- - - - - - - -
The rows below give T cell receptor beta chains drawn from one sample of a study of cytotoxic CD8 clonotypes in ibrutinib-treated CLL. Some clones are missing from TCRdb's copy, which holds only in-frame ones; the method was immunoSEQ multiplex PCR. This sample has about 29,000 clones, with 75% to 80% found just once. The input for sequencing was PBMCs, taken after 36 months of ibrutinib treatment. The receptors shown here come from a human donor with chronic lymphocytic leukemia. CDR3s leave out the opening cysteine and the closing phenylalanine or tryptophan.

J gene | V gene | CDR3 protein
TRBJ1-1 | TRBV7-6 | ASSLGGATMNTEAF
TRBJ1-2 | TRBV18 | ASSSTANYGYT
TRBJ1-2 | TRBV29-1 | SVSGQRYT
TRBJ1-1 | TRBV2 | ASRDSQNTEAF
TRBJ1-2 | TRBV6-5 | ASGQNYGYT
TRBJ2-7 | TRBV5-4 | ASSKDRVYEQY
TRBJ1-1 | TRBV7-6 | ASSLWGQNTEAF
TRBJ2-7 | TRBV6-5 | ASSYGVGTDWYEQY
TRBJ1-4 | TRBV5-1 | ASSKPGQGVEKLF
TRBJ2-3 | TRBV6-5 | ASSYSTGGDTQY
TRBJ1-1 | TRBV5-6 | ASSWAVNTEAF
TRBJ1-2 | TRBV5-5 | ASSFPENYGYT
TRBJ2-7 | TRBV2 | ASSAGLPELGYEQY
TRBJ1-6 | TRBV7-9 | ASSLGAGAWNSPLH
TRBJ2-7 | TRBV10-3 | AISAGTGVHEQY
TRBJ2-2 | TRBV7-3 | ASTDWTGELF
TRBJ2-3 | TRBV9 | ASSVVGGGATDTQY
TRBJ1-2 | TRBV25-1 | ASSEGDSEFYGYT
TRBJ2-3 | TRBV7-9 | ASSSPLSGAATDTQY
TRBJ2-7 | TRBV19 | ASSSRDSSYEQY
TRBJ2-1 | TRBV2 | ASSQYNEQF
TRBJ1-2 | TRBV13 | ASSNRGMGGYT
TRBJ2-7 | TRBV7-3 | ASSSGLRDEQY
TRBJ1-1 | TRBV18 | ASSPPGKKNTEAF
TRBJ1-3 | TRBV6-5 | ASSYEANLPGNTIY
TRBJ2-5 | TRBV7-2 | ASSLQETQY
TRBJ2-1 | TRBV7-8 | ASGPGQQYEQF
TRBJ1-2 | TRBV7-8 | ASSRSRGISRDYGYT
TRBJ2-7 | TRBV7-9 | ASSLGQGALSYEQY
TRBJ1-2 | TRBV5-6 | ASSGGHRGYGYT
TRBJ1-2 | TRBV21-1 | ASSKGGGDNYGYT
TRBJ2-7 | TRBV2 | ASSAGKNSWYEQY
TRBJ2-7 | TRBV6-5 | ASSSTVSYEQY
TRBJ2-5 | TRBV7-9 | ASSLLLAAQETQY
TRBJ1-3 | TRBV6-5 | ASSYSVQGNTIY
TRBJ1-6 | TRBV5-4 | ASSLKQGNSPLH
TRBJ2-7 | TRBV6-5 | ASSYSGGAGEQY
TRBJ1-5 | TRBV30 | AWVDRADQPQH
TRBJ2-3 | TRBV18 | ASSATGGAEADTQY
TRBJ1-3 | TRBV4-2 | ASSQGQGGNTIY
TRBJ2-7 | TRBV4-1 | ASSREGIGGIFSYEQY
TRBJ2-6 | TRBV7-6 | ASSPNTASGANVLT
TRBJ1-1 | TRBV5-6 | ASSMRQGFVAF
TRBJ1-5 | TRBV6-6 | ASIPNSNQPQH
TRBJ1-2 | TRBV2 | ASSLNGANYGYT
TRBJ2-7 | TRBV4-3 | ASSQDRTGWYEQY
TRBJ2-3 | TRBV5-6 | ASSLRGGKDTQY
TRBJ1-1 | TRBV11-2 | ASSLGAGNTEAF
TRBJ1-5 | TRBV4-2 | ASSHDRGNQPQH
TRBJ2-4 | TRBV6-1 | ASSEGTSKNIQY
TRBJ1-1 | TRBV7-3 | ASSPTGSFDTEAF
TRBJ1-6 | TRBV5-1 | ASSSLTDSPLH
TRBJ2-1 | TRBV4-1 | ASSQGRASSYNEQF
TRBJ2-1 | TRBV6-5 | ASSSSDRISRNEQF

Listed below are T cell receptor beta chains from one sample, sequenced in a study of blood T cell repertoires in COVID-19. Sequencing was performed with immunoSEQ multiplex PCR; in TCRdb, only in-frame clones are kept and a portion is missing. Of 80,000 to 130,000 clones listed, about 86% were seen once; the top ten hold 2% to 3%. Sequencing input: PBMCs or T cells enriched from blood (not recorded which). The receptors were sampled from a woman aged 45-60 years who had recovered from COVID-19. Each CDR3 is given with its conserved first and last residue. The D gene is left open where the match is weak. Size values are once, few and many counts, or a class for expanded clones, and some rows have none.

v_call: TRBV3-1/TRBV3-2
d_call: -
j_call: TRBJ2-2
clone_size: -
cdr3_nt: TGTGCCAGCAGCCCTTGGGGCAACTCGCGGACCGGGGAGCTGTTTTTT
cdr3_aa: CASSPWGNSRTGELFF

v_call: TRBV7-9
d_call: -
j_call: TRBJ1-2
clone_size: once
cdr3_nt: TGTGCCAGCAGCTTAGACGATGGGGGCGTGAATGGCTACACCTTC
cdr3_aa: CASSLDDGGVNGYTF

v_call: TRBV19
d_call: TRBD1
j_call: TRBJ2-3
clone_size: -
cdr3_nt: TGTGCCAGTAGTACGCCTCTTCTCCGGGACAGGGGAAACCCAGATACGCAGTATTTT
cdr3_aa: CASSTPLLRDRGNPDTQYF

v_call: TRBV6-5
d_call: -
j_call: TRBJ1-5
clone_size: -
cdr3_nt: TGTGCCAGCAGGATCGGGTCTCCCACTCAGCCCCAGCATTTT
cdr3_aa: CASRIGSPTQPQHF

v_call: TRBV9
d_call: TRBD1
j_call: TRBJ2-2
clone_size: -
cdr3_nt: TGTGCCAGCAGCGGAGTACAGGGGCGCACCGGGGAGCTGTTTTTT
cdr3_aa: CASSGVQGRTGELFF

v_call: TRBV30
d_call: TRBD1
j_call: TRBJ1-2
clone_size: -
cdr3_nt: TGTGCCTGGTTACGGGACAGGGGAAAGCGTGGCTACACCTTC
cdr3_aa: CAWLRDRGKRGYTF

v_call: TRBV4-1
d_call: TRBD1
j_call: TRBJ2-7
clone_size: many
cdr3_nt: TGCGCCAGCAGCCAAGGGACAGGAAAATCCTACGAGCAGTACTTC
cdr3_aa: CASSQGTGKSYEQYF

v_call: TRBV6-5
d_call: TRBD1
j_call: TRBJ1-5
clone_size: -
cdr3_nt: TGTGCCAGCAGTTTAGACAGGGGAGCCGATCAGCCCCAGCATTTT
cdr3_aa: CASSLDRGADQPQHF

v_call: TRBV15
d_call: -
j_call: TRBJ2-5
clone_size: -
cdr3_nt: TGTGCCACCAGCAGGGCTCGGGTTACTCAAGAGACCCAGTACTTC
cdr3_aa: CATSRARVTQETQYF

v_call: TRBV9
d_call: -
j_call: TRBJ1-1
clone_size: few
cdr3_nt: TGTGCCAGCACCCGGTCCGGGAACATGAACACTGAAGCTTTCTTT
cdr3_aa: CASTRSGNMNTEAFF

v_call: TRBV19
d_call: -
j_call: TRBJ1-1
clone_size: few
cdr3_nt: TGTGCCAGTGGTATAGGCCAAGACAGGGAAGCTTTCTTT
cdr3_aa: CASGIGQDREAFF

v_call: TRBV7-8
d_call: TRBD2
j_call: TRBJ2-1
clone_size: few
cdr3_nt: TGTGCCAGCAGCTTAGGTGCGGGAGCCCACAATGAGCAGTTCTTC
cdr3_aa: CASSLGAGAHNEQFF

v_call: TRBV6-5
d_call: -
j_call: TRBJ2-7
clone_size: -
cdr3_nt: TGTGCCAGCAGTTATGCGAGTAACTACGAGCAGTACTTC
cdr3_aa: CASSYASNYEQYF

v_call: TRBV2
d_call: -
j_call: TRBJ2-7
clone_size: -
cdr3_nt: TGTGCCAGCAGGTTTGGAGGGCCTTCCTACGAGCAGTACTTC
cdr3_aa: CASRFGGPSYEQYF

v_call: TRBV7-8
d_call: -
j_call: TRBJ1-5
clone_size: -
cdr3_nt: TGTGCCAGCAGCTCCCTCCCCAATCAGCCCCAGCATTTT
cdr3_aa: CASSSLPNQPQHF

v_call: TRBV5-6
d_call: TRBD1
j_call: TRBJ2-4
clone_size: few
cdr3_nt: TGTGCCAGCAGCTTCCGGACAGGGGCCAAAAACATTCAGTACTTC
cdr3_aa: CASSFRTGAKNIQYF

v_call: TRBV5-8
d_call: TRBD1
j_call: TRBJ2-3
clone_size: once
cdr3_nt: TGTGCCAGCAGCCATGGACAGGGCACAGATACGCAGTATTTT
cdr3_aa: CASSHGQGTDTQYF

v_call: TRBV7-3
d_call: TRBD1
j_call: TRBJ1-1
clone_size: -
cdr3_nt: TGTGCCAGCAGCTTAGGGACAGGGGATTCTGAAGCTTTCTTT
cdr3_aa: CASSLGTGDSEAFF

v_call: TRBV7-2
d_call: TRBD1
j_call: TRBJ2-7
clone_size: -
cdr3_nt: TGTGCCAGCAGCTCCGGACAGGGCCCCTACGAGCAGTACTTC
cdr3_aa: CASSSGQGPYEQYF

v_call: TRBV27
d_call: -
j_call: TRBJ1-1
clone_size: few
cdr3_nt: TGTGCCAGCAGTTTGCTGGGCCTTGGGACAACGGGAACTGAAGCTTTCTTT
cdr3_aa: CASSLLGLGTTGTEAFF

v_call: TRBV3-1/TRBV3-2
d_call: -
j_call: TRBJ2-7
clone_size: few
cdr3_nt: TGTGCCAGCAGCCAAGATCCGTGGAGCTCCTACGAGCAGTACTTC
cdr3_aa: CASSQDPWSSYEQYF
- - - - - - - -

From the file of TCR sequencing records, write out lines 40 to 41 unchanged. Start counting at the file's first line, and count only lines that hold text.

TRBJ1-5 | TRBV30 | AWVDRADQPQH
TRBJ2-3 | TRBV18 | ASSATGGAEADTQY